Association of Writers & Writing Programs

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Association of Writers & Writing Programs
Formation1967
TypeProfessional/Academic literary organization
Location
Websitewww.awpwriter.org

The Association of Writers & Writing Programs (AWP) is a nonprofit literary organization that provides support, advocacy, resources, and community to nearly 50,000 writers, 500 college and university creative writing programs, and 125 writers' conferences and centers. Founded in 1967 by R. V. Cassill and George Garrett, their mission is to foster literary achievement, advance the art of writing as essential to a good education, and serve the makers, teachers, students, and readers of contemporary writing.

History[edit]

AWP, originally named the Associated Writing Programs, was established as a nonprofit organization in 1967 by fifteen writers representing thirteen creative writing programs. The new association sought to support the growing presence of literary writers in higher education. It accepted both institutional and individual members, and it aimed to persuade the academic community that the creation of literature had a place in the academy as important as the study of literature did.

AWP has helped North America to develop a literature as diverse as its peoples. Member programs have provided literary education to students and aspiring writers from all backgrounds, economic classes, races, and ethnic origins.

AWP has also supported the development of hundreds of educational programs, conferences, reading series, and literary magazines, as well as thousands of jobs for writers and new audiences for contemporary literature. AWP's membership fees have grown exponentially since their inception.

AWP Conference & Bookfair[edit]

The AWP Conference & Bookfair is the largest and most inclusive literary conference in North America. AWP hosts an annual conference in a different region of North America, featuring over 2,000 presenters and 550 presentations, readings, lectures, panel discussions, book signings, and receptions. The conference is held in the late winter or early spring of each year, and attracts more than 12,000 attendees and 800 bookfair exhibitors. [1]

AWP's first conference was held in 1973 at the Library of Congress, and it hosted six events and 16 presenters. George Garrett, one of AWP's founders, planned the first gathering with help from the National Endowment for the Arts. Presenters included Elliott Coleman, founder of the Writing Seminars at Johns Hopkins University, Paul Engle, founder of the Iowa Writers' Workshop, poets Josephine Jacobsen and Miller Williams, and novelists Ralph Ellison and Wallace Stegner, among others.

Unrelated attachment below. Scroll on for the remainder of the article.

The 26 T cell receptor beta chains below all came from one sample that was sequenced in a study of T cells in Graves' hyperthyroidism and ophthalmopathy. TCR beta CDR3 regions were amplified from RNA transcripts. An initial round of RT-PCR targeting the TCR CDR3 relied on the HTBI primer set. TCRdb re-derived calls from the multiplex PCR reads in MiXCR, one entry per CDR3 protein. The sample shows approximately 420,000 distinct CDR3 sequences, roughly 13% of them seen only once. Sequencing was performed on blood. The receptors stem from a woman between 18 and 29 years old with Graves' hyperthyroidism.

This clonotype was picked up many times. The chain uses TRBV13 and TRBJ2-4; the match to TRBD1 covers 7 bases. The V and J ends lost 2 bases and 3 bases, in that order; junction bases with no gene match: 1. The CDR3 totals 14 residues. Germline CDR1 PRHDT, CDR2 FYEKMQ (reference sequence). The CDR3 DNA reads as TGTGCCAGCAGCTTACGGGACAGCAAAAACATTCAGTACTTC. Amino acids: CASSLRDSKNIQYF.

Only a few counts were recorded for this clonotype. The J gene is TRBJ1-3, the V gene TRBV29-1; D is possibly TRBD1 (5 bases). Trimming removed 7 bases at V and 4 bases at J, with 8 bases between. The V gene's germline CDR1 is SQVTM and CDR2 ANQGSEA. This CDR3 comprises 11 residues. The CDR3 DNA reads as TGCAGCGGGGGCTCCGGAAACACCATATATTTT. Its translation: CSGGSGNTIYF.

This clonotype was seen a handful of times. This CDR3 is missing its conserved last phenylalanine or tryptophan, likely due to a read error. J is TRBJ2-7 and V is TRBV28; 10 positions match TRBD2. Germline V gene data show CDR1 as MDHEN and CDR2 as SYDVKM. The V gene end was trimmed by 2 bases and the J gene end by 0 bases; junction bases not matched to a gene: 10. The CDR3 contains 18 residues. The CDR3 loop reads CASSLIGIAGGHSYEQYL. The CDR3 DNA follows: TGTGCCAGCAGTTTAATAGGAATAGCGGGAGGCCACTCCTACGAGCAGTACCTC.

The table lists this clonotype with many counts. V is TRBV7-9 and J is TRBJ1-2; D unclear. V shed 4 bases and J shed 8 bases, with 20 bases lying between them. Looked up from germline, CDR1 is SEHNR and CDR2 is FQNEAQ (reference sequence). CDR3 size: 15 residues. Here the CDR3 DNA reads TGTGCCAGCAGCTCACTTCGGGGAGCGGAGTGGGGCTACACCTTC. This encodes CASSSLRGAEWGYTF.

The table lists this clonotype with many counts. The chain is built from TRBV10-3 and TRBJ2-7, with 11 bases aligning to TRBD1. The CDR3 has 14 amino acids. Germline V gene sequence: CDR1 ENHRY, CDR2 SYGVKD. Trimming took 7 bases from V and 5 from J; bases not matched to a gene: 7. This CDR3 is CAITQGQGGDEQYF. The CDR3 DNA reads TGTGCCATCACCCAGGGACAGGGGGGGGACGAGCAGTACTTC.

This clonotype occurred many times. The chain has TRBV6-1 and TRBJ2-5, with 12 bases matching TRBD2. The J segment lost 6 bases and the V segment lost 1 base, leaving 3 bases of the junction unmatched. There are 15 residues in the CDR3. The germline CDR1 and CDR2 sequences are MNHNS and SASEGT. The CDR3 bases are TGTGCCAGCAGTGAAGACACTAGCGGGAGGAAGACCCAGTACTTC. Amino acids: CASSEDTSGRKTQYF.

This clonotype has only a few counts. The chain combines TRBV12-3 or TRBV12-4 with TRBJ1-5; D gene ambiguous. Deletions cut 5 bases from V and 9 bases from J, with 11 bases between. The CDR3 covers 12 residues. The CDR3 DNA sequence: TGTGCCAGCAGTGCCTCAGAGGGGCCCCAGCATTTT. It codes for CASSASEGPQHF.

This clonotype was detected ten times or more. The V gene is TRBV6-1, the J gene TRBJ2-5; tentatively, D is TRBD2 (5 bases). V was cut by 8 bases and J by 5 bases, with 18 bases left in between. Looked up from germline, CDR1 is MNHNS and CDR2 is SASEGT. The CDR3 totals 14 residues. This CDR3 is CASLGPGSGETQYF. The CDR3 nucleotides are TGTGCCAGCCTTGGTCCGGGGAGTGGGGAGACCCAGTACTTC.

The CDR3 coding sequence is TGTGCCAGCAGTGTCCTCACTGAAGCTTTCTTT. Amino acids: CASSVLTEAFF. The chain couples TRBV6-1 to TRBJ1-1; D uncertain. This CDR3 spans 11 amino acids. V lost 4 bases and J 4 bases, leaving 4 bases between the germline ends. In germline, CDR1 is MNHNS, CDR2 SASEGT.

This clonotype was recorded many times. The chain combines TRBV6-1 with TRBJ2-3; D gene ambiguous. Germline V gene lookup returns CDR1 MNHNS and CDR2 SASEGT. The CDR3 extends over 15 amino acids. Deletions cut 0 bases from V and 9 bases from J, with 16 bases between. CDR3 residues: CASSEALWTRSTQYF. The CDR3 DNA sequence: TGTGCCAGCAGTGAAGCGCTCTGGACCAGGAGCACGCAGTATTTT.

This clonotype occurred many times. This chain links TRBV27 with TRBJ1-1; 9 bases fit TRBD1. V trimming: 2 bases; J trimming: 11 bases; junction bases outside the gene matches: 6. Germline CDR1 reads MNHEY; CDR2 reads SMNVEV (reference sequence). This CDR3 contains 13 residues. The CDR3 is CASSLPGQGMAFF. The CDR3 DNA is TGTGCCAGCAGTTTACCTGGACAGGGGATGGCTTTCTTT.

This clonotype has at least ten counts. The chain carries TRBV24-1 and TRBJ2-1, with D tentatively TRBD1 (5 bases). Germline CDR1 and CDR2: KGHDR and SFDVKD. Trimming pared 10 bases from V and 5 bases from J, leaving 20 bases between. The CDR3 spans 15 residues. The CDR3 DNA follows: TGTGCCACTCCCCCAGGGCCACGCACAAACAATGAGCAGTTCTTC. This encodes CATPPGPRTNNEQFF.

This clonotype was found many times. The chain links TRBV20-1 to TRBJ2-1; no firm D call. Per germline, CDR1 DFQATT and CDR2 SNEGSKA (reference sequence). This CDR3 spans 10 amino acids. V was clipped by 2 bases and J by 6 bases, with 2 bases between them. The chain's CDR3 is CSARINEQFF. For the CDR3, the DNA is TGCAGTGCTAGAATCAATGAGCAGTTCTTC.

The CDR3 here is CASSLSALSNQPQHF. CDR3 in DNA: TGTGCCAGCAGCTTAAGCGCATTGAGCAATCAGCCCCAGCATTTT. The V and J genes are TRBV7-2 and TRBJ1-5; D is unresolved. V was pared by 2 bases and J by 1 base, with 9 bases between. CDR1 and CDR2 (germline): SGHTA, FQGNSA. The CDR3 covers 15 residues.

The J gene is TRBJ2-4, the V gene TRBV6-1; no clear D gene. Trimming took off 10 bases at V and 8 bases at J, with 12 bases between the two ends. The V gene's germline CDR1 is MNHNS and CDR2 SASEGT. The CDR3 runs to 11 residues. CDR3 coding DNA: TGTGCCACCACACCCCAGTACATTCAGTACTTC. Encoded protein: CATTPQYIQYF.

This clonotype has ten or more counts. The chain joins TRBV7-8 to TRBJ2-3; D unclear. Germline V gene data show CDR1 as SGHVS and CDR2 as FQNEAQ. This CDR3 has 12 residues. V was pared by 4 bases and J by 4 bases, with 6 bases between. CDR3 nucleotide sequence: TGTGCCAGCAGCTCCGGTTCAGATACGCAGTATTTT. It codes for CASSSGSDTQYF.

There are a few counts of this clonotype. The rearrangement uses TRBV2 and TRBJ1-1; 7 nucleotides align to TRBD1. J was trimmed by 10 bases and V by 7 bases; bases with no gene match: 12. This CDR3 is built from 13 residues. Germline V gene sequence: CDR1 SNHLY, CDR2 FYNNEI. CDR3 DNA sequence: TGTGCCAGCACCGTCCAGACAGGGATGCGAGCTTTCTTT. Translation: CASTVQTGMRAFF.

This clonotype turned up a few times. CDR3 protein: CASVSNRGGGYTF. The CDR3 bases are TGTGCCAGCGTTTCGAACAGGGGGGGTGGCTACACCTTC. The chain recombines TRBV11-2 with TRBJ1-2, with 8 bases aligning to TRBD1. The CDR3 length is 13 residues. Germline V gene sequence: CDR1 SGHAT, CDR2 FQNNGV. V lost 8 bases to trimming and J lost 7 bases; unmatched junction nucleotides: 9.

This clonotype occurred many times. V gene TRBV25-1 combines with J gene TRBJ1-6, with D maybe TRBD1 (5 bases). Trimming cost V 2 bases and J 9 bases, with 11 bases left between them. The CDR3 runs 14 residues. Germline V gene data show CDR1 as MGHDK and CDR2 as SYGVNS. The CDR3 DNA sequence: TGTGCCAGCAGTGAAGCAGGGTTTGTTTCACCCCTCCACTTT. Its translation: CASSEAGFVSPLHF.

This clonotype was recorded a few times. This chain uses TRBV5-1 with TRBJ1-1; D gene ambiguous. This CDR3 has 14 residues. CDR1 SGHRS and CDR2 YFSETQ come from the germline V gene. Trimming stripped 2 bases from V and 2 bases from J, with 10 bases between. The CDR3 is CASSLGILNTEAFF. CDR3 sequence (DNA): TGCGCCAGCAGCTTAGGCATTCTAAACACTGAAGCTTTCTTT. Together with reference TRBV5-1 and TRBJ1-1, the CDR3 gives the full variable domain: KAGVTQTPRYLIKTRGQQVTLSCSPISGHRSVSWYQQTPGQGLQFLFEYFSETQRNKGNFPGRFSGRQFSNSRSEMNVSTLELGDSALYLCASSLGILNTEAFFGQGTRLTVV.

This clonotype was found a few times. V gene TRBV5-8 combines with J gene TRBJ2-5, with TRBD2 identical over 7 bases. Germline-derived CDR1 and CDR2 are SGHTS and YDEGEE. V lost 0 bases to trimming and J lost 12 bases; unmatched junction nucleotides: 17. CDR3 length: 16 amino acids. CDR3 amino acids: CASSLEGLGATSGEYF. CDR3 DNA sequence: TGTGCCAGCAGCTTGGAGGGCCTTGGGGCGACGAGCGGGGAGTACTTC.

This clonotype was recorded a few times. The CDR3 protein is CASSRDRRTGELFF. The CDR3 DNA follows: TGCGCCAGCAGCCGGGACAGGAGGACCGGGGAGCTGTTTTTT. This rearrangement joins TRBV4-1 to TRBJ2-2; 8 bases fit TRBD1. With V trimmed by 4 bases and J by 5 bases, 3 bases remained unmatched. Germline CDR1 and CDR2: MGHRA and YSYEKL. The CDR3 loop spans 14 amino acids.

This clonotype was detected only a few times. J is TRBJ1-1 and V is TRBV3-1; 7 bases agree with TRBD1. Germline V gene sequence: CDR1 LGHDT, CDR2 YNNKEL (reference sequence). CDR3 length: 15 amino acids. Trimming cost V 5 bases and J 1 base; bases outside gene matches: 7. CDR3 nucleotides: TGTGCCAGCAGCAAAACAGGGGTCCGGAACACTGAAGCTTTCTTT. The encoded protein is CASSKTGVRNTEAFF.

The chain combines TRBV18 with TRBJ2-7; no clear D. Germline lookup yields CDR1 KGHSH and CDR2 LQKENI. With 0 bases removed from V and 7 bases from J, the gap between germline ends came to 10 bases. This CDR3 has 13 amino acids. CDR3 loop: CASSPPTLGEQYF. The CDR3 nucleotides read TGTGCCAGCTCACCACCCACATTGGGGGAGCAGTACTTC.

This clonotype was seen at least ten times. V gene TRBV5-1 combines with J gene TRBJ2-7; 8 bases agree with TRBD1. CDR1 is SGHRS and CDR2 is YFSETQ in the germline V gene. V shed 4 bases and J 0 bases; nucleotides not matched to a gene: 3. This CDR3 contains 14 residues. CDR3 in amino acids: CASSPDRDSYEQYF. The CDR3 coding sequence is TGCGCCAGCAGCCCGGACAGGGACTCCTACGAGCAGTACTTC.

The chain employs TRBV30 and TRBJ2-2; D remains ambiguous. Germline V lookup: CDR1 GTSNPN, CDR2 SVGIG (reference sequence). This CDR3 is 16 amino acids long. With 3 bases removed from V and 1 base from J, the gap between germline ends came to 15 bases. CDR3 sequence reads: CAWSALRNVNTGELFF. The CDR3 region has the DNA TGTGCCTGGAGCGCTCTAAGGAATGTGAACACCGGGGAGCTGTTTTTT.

How events are selected[edit]

The events for the conference are chosen through a competitive proposal process by individuals who represent AWP's general membership. These individuals ensure pluralism in literary evaluations and serve on a city-specific Conference Subcommittee, which ranks the proposals for that city's conference. In populating this subcommittee, AWP chooses people who provide the process with:

  • fairness and discernment in evaluating literary excellence for the many communities of literature;
  • regional representation—individuals who appreciate the accomplishments of the writers, presses, and literary organizations in the region hosting the conference;
  • balance by literary genre—authors who represent the full variety of literary genres;
  • diversity—individuals who embody various literary professions, aesthetics, races, ethnicities, sexual orientations, gender expressions or identities, socioeconomic statuses, ages, disabilities, and religious and political beliefs;
  • representation of AWP's membership generally—individuals who represent the wide range of AWP's programs and the concerns of our teachers, students, administrators, and graduates.